The lack of significant domestic fuel reserves made the Georgian economy extremely dependent on neighboring republics, especially Russia, to meet its energy needs. Under the fuel supply conditions of 1994, only further exploitation of hydroelectric power could enhance energy self-sufficiency. In 1990 over 95 percent of Georgia's fuel was imported. For that reason, the collapse of the Soviet Union in 1991 caused an energy crisis and stimulated a search for alternative suppliers.
The harsh winter of 1991-92 increased fuel demand at a time when supply was especially limited. Oil imports were reduced by the conflict between Armenia and Azerbaijan, cold weather curtailed domestic hydroelectric production, and the price of fuel and energy imports from other former Soviet republics rose drastically because of Georgia's independent political stance and the new economic realities throughout the former union. Beginning in December 1991, industries received only about one-third of the energy needed for full-scale operation, and most operated far below capacity throughout 1992.
Small amounts of oil were discovered in the Samgori region (southern Georgia) in the 1930s and in eastern Georgia in the 1970s, but no oil exploration has occurred in most of the republic. In 1993 some 96 percent of Georgia's oil came from Azerbaijan and Russia, although new supply agreements had been reached with Iran and Turkey. Oil and gas pipelines connect Georgia with Azerbaijan, Armenia, Russia, and Turkmenistan. Refinery and storage facilities in Batumi receive oil through a long pipeline from Baku in Azerbaijan.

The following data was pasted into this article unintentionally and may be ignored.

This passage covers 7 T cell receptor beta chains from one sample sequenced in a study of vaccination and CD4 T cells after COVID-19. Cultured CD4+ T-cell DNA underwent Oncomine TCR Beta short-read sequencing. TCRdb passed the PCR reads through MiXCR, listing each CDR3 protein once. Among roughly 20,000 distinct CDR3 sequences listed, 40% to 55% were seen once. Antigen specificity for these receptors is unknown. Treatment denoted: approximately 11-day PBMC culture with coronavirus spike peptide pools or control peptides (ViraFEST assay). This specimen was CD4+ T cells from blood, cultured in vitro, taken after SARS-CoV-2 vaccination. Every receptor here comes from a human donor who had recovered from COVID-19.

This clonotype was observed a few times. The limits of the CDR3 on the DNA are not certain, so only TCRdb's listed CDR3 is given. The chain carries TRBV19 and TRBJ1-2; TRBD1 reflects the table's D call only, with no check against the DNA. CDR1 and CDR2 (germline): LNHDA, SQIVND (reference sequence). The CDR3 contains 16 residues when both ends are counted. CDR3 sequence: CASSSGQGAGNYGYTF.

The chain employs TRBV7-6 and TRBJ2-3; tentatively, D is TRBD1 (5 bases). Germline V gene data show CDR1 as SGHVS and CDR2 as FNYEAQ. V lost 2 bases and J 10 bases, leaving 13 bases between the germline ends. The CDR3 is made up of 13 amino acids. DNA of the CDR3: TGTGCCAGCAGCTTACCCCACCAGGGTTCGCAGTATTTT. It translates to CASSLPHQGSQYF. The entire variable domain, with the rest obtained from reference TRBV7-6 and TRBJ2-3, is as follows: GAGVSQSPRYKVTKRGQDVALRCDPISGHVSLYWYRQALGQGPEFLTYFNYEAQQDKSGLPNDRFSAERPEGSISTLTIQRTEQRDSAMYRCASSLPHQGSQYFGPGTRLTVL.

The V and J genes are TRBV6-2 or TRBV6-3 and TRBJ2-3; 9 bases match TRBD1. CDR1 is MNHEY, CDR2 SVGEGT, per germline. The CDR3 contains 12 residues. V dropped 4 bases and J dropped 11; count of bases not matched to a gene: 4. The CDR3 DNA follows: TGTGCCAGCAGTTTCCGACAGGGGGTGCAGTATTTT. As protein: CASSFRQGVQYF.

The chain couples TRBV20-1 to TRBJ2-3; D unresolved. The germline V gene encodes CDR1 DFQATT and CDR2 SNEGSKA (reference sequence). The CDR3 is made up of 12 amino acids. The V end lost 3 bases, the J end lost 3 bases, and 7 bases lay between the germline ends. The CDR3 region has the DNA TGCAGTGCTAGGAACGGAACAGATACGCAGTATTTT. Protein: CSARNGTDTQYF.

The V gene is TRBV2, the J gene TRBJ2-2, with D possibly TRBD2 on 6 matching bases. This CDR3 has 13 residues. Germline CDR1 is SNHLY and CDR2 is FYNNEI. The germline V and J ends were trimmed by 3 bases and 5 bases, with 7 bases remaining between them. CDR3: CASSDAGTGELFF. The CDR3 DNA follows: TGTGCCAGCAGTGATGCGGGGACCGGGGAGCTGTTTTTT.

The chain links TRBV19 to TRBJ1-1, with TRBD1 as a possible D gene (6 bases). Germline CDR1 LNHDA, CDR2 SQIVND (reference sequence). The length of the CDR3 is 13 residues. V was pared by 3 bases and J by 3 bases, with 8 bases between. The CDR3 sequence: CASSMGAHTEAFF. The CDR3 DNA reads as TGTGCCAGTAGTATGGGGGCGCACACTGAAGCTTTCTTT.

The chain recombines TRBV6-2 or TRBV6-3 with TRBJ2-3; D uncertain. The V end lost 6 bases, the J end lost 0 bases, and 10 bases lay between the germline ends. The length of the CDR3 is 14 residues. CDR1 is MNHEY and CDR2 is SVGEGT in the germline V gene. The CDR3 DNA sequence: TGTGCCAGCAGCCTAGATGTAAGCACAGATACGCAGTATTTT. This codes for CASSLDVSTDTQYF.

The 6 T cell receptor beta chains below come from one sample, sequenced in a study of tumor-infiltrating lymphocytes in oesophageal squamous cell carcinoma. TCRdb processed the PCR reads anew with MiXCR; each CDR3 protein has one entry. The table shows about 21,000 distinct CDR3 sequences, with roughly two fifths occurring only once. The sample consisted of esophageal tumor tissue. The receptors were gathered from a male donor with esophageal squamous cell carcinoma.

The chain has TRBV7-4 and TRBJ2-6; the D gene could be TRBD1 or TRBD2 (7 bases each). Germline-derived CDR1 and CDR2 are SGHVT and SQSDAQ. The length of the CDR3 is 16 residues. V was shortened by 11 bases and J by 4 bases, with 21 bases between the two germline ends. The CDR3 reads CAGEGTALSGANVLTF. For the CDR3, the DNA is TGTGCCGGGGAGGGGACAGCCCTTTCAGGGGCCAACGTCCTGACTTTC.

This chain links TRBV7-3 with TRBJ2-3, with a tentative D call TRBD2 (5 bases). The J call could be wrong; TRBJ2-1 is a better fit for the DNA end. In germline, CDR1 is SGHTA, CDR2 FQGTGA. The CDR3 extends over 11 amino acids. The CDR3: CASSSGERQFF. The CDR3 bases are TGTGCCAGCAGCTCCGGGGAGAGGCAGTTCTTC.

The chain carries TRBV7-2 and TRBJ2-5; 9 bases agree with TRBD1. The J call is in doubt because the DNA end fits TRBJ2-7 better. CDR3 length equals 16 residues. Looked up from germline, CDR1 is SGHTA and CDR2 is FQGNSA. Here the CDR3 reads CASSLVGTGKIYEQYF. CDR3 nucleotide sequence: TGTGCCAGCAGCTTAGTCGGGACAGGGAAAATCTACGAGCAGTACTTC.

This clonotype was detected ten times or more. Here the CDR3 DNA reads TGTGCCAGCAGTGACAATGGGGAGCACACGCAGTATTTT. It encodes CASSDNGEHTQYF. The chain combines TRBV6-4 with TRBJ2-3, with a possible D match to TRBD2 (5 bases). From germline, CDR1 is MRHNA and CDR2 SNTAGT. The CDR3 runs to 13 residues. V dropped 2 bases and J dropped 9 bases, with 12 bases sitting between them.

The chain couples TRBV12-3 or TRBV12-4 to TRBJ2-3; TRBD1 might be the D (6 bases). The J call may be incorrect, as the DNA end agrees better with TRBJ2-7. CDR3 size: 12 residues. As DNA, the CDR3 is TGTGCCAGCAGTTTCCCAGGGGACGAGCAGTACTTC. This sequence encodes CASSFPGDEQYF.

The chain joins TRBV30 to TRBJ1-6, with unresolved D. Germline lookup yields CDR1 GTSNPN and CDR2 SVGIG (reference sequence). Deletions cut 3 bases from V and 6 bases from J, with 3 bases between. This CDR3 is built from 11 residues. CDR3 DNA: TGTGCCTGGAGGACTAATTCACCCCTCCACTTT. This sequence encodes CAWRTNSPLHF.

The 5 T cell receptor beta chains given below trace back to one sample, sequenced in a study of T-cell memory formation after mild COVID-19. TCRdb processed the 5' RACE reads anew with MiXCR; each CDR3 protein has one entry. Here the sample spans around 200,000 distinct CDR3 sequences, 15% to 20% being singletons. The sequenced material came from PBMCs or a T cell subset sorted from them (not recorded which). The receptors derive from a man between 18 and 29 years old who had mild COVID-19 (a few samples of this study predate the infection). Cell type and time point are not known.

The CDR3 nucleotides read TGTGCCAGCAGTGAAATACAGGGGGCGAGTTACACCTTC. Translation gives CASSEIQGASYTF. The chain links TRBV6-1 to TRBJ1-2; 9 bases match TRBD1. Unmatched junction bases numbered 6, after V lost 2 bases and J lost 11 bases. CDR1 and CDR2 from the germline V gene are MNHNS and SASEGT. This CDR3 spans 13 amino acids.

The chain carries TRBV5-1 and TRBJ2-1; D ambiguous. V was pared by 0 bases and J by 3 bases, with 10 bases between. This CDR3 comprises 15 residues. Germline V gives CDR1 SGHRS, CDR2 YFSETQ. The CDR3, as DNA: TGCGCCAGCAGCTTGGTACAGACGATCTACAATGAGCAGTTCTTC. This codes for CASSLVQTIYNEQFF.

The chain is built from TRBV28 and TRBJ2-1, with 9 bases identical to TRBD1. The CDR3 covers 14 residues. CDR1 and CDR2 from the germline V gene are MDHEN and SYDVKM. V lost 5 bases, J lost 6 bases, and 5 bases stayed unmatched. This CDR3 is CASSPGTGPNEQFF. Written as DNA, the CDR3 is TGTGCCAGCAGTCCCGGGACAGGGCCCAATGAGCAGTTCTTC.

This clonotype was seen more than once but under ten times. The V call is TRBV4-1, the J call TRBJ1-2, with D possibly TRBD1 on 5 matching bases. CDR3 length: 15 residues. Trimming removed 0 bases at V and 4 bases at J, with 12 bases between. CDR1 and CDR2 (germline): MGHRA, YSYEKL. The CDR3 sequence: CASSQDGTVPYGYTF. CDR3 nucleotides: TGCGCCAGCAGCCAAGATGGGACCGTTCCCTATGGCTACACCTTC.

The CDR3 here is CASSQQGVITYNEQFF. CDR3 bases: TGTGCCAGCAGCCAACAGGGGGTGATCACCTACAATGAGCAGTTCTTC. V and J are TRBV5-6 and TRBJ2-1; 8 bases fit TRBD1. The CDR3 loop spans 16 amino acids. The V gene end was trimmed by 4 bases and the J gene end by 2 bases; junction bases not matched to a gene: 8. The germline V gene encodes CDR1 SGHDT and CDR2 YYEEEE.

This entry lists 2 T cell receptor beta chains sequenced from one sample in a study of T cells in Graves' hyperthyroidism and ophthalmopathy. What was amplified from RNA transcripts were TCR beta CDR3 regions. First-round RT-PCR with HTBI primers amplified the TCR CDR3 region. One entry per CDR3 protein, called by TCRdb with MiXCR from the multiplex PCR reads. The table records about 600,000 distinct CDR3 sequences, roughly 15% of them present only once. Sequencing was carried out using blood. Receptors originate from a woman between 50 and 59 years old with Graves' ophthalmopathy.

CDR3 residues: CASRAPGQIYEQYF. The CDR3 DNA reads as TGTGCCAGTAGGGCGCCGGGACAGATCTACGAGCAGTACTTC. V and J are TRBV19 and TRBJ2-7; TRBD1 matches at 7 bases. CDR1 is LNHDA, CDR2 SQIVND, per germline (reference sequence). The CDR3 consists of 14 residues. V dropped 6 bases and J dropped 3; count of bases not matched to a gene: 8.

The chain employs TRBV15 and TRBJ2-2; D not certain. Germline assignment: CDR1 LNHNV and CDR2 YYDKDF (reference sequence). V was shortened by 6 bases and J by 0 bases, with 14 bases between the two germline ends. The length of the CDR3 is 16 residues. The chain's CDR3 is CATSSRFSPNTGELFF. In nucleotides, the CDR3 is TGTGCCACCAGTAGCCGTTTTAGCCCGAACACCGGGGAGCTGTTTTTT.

Coal is mined in Abkhazia and near Kutaisi, but between 1976 and 1991 output fell nearly 50 percent, to about 1 million tons. The largest deposits, both in Abkhazia, are estimated to contain 250 million tons and 80 million tons, respectively. Domestic coal provides half the Rustavi plant's needs and fuels some electrical power generation. In 1993 natural gas, nearly all of which was imported, accounted for 44 percent of fuel consumption.
Georgia has substantial hydroelectric potential, only 14 percent of which was in use in 1993 in a network of small hydroelectric stations. In 1993 all but eight of Georgia's seventy-two power stations were hydroelectric, but together they provided only half the republic's energy needs. In the early 1990s, Georgia's total consumption of electrical energy exceeded domestic generation by as much as 30 percent. Georgian planners see further hydroelectric development as the best domestic solution to the country's power shortage.
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